Every Friday, you can look forward to a story about Appalachia. An essay, an article, a personal story, Appalachian recipes, old ghost stories, folk tales, music, or some manner of information about Appalachia and Eastern Kentucky. I’ll write about Appalachia other days of the week too, but you can depend on it on every Friday.

I hope you will join me for fun on Friday Fare to Appalachia!

Rosemary

 

Appalachian Roots

I am from Appalachia, central Appalchia to be exact. Northeastern Kentucky to be even more exact. My roots have a bit of a split personality. Part Appalachian, part Swedish! What a combination which probably accounts for my split personality and eccentric leanings. Someday, I will write about my Swedish family. Now I want to write about Appalachia. Appalachia breaks my heart.

I have always lived geographically close to Appalachia and spent almost 30 years teaching students who came from the region. I did not grow up deep in the heart of Appalachia but I frequently visited my grandparents and other family who lived in the Central Appalachian region. As I grew up, their culture was my culture, their values were my values, their way of life was my way of life. By the time I was becoming a teenager, Appalachia’s best days were behind it but I didn’t know it. My grandfather had worked hard to insure that his eight children, including my mother, had left the region in order to get an education and seek their fortunes. One had to go elsewhere for an education. There were only two universities reasonably close by and the terrain of the region is geographically isolating.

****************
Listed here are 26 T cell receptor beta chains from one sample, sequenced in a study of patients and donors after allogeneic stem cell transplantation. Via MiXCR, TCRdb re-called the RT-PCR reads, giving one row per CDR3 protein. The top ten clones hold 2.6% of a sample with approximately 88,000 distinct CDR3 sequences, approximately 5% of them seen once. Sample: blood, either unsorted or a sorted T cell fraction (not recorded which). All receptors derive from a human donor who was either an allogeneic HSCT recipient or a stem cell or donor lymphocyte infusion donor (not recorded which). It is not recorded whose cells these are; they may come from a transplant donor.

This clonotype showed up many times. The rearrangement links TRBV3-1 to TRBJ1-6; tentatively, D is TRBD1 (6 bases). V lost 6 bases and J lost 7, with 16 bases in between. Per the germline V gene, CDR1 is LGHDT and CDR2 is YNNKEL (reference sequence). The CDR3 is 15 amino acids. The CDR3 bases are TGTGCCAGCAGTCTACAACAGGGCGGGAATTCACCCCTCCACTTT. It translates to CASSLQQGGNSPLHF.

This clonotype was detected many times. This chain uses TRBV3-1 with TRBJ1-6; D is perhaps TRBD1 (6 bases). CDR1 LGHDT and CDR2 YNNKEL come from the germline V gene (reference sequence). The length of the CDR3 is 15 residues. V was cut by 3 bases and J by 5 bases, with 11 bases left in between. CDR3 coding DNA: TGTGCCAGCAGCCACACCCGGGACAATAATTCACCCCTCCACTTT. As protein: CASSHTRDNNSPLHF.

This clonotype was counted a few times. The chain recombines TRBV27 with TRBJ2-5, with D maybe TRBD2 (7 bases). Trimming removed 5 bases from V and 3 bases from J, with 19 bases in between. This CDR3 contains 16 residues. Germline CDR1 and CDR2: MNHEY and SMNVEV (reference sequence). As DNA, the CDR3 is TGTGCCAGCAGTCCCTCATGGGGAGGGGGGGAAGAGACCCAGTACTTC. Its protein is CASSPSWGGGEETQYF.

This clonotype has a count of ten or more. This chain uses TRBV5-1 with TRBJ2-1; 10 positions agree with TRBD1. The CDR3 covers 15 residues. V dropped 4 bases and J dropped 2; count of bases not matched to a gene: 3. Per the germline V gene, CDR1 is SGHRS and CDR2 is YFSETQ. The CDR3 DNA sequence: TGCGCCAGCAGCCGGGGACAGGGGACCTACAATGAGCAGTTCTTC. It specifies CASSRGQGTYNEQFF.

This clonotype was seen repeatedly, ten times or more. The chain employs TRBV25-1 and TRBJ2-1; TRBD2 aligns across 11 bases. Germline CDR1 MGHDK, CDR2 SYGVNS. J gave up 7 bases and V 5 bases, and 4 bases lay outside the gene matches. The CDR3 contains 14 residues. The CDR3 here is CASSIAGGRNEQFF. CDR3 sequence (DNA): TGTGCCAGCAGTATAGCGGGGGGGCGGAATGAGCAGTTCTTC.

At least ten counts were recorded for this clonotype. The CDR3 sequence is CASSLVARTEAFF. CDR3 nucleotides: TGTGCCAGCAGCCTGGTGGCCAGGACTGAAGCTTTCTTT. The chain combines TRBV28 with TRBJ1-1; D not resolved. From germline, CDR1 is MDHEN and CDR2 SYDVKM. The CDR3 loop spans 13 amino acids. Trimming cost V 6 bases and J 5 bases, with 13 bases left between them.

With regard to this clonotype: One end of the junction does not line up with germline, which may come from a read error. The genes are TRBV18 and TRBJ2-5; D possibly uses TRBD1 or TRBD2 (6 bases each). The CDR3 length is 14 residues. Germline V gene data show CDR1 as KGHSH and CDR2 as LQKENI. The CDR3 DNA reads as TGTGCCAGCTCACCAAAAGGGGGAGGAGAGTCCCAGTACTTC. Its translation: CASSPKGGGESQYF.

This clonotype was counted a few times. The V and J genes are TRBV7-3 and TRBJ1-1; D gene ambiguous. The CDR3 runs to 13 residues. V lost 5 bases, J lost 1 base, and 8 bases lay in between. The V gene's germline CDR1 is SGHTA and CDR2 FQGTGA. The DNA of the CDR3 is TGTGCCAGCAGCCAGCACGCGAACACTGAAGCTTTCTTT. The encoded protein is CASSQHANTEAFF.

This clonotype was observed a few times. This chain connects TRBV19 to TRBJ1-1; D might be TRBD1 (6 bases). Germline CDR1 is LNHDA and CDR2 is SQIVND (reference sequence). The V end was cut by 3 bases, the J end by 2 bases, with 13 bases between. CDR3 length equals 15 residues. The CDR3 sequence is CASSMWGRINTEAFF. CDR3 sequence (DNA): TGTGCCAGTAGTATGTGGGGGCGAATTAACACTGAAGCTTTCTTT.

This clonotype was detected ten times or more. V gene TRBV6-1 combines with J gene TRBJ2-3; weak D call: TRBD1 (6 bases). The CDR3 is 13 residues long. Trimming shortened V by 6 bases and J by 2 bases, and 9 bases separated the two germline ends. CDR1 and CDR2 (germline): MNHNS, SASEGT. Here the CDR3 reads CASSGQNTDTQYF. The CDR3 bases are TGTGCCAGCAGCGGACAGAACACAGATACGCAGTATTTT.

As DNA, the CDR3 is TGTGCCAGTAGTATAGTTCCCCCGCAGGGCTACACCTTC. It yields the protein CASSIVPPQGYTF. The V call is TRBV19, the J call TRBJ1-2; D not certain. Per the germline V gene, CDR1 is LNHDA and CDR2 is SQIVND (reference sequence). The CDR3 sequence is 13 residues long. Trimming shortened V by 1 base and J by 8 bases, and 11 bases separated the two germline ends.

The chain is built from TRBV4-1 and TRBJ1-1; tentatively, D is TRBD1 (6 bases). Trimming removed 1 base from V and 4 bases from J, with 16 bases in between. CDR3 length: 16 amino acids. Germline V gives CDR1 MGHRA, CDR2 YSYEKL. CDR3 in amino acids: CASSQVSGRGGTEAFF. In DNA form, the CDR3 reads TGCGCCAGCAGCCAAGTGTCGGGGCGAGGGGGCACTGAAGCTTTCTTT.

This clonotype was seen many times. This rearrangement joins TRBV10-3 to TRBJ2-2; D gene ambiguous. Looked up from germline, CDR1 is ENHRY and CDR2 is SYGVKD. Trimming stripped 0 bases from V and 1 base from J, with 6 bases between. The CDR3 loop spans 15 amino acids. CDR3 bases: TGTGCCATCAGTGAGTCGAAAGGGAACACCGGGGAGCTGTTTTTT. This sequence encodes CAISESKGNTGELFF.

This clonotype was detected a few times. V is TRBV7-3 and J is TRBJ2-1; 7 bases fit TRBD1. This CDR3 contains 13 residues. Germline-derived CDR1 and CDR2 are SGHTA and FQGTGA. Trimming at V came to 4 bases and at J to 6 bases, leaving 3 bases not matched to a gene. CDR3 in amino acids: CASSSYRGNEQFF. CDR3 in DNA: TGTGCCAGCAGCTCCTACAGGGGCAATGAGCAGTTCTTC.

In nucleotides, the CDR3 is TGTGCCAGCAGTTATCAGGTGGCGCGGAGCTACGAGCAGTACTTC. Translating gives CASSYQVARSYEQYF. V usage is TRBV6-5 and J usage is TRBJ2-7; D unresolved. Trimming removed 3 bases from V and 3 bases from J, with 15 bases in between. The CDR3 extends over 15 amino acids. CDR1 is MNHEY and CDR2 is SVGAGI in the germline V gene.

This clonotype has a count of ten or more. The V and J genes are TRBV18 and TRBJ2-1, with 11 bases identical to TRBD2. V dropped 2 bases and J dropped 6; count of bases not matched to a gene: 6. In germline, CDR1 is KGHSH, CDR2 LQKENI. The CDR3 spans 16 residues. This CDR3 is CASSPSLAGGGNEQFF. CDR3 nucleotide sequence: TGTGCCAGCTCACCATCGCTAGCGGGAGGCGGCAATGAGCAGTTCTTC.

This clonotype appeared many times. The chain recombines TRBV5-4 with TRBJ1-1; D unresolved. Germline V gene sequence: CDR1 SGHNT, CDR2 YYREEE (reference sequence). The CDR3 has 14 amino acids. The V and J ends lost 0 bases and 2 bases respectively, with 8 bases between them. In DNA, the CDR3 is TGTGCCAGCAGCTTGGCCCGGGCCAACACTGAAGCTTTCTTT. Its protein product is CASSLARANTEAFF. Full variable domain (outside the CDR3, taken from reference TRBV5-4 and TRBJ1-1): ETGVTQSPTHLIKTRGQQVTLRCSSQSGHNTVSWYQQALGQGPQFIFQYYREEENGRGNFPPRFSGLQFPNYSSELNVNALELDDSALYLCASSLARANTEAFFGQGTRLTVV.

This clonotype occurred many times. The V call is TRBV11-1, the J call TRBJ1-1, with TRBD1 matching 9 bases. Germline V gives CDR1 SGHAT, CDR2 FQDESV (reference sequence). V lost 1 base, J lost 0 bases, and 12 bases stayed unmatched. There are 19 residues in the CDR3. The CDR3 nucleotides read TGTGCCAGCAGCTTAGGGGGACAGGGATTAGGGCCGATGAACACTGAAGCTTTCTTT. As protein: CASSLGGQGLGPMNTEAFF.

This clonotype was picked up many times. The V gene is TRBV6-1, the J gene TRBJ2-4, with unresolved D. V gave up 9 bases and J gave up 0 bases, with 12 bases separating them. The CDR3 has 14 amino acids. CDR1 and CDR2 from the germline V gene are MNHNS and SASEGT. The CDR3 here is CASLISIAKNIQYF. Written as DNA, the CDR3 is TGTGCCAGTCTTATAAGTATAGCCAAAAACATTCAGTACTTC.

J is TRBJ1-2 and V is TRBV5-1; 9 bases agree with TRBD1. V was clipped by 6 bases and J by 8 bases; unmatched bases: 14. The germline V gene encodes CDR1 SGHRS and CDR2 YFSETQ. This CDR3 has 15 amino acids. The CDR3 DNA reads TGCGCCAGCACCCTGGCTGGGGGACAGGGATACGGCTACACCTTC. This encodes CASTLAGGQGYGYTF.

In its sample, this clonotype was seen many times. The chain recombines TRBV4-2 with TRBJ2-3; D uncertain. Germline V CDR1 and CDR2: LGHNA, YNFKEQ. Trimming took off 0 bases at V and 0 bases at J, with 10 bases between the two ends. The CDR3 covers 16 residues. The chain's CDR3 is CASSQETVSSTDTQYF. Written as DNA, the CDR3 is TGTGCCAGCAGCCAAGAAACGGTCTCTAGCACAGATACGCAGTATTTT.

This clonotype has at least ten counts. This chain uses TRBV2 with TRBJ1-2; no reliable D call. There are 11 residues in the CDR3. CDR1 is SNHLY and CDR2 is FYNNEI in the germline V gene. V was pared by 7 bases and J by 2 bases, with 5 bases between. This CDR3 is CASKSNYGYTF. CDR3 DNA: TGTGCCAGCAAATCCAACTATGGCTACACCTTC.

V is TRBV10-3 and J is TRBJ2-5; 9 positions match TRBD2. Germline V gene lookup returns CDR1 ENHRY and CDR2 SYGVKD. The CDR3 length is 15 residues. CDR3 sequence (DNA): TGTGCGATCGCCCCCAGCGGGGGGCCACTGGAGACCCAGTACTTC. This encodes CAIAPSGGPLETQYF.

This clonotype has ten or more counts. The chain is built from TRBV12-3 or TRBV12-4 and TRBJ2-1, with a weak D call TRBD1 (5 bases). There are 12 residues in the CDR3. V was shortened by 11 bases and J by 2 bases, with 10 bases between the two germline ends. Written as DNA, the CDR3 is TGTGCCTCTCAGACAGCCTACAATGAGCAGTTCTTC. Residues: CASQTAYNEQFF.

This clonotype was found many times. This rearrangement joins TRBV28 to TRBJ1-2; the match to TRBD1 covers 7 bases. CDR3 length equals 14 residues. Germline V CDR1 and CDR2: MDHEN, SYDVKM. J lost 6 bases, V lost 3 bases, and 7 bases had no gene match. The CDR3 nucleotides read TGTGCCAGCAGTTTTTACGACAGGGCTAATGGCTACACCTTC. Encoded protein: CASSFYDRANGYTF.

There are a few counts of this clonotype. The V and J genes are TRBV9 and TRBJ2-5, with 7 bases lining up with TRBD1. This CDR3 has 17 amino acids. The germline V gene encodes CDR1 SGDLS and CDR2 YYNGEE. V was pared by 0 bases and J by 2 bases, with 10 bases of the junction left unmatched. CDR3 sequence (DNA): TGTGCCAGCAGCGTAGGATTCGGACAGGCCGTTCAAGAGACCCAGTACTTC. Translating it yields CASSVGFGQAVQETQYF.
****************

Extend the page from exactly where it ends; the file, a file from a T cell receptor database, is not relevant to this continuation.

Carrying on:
Poverty was the calling card of the region. My grandfather was a landowner, a successful farmer, and had gas and oil wells on the rich land. When I looked out his front door, I saw acres of corn and tobacco growing and many dairy cattle grazing. He was the exception not the rule. He refused to let his family work in the coal mines, but coal mining was one of the principal industries. Much of the region is not suited for farming as it is too mountainous. Manufacturers did not bring their industries to Eastern Kentucky. There were no good roads.

The people opposed interference from outside the region. They feared that their culture would be taken away, their way of life stolen, their children corrupted. They feared cultural change more than they feared poverty.

My grandparents are gone now but the old farmhouse still stands. Do you know what I see when I look out the door now? Trailer parks. Very poor, hopeless people. Children playing in the dirt yards. Starving dogs surviving on table scraps tied out in the yard. I know enough about the area to know what lies within some of those trailers. Drugs. Heroin. Pain pills. In that county, there is little economic activity with around a 33% unemployment rate. Farming is gone. The gas and oil wells still pump but the owners of the mineral rights live far away or the mineral rights were unfortunately sold along with the land. The people lost their way of life but not to manufacturers or education. They lost it to drugs and poverty.

Appalachia breaks my heart. #appalachia #poverty #drug abuse

Watch this space for much more on Appalachia.